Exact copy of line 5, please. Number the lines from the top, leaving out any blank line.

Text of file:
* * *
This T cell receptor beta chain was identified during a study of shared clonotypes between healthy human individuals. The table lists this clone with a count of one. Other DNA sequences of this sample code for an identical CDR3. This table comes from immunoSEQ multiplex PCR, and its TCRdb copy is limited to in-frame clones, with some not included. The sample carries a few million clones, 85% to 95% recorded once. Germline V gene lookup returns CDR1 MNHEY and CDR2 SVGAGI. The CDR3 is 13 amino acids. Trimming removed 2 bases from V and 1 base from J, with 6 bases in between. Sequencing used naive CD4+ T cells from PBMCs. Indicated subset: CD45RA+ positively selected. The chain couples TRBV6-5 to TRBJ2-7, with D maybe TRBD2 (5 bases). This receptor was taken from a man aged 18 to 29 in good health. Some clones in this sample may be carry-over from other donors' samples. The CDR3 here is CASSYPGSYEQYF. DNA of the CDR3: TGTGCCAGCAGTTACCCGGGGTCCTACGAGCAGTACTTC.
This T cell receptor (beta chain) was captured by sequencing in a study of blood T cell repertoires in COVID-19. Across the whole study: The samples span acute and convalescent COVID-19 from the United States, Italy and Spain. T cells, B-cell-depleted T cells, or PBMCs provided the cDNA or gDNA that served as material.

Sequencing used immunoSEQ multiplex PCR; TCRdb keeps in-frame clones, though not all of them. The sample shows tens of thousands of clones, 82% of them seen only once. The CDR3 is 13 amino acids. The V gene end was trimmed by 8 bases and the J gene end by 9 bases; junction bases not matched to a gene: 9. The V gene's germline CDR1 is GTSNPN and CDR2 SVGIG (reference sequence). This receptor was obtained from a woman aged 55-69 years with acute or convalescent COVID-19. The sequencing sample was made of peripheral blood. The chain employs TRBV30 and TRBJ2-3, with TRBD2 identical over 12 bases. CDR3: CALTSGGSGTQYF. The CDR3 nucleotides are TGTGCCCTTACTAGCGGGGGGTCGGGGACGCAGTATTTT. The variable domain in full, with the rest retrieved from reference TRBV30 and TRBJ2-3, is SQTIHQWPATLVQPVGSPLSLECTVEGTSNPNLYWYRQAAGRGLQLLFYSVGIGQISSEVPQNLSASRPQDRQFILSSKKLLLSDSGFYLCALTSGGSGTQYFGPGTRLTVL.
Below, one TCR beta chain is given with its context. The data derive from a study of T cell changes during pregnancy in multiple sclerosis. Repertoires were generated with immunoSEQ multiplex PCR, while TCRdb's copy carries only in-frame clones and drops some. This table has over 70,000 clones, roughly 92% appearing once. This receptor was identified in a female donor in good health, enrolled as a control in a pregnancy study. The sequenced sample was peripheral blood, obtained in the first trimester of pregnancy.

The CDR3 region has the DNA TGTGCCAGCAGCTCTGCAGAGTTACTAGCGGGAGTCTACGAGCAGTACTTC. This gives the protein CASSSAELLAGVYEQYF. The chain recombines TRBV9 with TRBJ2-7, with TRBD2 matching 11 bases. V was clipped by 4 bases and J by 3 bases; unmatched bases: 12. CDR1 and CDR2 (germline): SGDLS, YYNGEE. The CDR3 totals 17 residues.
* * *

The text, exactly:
The CDR3 region has the DNA TGTGCCAGCAGCTCTGCAGAGTTACTAGCGGGAGTCTACGAGCAGTACTTC. This gives the protein CASSSAELLAGVYEQYF. The chain recombines TRBV9 with TRBJ2-7, with TRBD2 matching 11 bases. V was clipped by 4 bases and J by 3 bases; unmatched bases: 12. CDR1 and CDR2 (germline): SGDLS, YYNGEE. The CDR3 totals 17 residues.